Rachel Eskandari at work | Photo by Lauren Peachie   Rachel Eskandari is a Phoenix-based artist, teacher and entrepreneur. This summer, she’s adding another title to her robust resume: author. In 2019, she was selling painting kits on Etsy, hosting watercolor workshops and producing work for local boutiques and several stores at Phoenix Sky Harbor International Airport under her Pink Puddle Studio brand. When the pandemic hit, these projects and partnerships slowed as the...

Local author Amy Trueblood straps on her helmet and gets a bit daring with her debut young adult novel, “Nothing But Sky.” It features 18-year-old Grace Lafferty, a wing walker who stuns the crowds with dangerous acrobatics in the sky. The novel follows her chase to get to the 1922 World Aviation Expo until a stunt goes wrong. PHOENIX had the chance to talk to Trueblood before her novel came out on March 27.

Trueblood will be at Changing Hands in Tempe on March 31 at 4 p.m. for her book launch. For more information, go here.

Award winning Chilean author Alejandro Zambra begins his literary residency in Phoenix next week.Presented by CALA Alliance (Celebracion Artistica de las Americas) in partnership with Changing Hands Bookstore, Palabras Bilingual Bookstore, and Cardboard House Press, the Bonsái author will participate in a series of free literary events in the Valley including a bilingual workshop at Palabras Bilingual Bookstore, a visit to Arizona State University and a lecture and book reading at Changing Hands Bookstore. (Event details below.)

Valley author Stephanie Elliot’s debut novel, “Sad Perfect” hits shelves February 28, in the middle of National Eating Disorder Awareness Week, which starts this Sunday, February 26. This timing is a happy accident, Elliot says, but it couldn’t be more fitting for the novel.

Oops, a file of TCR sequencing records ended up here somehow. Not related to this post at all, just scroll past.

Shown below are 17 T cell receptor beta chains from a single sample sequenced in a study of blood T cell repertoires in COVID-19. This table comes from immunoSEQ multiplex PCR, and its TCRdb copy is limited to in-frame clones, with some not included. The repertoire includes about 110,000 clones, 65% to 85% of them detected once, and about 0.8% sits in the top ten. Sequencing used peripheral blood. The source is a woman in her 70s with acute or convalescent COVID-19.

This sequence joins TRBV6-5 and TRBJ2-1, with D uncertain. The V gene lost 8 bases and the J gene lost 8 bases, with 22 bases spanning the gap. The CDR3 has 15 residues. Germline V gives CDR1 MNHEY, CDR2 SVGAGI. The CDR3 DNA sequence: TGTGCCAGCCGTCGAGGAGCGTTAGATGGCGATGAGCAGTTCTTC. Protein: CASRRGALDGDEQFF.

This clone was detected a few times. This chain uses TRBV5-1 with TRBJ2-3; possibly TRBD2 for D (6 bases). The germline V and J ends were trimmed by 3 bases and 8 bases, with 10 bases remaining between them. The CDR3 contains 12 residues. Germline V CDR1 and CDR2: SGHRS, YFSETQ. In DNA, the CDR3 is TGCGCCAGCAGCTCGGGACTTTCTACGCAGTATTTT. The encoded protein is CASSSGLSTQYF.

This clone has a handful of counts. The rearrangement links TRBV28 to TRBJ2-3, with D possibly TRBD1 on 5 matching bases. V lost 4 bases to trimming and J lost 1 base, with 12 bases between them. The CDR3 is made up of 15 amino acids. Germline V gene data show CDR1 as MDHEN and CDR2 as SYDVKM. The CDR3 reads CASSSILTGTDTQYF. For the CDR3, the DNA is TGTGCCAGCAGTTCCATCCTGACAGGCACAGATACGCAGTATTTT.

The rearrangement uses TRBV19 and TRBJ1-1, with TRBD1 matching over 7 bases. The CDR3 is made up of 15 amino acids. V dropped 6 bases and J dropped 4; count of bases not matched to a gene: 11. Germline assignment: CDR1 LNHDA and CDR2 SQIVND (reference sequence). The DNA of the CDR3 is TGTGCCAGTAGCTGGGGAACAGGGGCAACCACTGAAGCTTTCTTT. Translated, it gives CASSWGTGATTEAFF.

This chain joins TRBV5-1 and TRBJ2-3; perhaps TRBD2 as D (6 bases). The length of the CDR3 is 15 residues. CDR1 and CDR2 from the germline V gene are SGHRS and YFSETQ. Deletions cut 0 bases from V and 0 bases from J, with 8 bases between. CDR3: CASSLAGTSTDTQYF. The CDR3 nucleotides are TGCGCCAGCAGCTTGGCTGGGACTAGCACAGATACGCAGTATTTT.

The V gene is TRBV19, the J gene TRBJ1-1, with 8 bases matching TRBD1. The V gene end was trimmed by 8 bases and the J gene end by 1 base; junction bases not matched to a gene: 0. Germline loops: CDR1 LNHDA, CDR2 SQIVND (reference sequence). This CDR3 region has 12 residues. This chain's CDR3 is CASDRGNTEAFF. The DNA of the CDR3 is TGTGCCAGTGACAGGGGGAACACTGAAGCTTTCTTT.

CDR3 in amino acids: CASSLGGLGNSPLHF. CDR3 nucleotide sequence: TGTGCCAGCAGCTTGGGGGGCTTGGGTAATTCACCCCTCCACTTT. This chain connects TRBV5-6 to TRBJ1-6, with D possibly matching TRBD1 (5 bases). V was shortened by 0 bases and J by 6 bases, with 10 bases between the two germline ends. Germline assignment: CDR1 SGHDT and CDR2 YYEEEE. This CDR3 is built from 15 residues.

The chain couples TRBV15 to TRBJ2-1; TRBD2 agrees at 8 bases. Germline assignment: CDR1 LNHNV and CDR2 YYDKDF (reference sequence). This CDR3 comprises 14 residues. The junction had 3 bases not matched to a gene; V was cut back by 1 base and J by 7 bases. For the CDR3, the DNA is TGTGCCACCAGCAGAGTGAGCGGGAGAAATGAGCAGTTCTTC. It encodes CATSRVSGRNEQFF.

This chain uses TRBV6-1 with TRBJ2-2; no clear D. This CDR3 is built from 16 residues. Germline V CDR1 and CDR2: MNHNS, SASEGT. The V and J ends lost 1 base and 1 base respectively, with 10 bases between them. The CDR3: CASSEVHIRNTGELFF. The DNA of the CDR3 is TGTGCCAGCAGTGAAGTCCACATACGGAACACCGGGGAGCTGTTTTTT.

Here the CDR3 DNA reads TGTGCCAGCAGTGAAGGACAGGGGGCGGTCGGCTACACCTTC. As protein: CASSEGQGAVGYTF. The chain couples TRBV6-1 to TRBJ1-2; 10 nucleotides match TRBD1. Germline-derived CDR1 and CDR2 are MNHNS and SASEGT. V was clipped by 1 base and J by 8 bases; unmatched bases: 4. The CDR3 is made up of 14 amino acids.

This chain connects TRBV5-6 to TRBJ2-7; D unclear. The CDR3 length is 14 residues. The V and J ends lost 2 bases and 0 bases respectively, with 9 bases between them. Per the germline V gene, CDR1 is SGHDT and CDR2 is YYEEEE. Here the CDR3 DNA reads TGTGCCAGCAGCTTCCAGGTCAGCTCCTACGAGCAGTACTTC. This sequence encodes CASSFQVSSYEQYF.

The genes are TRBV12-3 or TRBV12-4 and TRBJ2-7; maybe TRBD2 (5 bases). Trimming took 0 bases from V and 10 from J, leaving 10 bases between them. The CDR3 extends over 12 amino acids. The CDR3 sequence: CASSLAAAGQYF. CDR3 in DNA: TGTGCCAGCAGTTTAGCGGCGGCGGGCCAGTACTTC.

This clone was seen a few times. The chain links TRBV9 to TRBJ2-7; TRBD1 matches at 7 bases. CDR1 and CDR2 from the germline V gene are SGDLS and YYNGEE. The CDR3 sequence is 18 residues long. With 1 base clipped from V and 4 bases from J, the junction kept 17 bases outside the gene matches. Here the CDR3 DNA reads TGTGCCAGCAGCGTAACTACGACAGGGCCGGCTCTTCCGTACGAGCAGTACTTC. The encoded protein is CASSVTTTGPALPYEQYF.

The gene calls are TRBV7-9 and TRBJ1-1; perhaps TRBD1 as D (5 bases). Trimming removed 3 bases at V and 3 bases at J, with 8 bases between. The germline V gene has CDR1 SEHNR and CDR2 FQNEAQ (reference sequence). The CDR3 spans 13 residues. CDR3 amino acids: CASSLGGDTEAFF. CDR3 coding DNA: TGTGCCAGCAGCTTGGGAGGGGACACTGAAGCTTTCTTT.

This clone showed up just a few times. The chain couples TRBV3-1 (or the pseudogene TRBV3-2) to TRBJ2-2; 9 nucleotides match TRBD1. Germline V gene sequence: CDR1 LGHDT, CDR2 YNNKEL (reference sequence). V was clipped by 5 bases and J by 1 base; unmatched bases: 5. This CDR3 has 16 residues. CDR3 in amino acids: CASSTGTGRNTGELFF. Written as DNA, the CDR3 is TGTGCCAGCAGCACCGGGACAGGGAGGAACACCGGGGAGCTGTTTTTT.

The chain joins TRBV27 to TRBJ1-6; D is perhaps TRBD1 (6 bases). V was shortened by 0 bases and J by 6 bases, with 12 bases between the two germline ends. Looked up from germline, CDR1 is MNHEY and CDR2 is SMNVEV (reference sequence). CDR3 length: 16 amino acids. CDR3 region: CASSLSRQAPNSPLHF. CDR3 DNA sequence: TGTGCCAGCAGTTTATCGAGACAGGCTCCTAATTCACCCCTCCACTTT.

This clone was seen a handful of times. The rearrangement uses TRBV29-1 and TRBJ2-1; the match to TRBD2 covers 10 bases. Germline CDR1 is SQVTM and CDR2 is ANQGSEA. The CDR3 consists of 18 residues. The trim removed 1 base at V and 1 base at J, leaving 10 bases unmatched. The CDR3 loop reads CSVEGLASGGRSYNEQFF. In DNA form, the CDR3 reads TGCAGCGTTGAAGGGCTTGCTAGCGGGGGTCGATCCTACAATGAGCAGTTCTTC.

“Sad Perfect” follows 16-year-old Pea, who struggles to keep her eating disorder a secret from a new boyfriend. In the midst of her budding relationship, Pea's eating disorder, anxiety and depression take over and she watches as her life starts to spiral of control and a wide cast of characters come to her aid.

Several years ago, Laurie Notaro set her TiVo to record “Real Housewives of New Jersey.” In a stroke of luck, the DVR malfunctioned and instead recorded a BBC show about female pilots who had vanished trying to fly over the Atlantic. The largely untold story struck the veteran Valley journalist and “New York Times” bestselling author as something worth digging into, and this week, after years of research and recreating the true stories of three of these unsung aviatrixes and their race to cross the Atlantic, Notaro’s historical novel “Crossing the Horizon” hits shelves from Simon & Schuster imprint Gallery Books.

Notaro will read from and sign copies of the book, show a short film, and introduce a guest speaker from the Phoenix chapter of women pilots organization the 99s at Changing Hands Bookstore in Phoenix at 7 p.m. Thursday, October 6 (more info here). We recently caught up with the author to discuss “Crossing the Horizon.”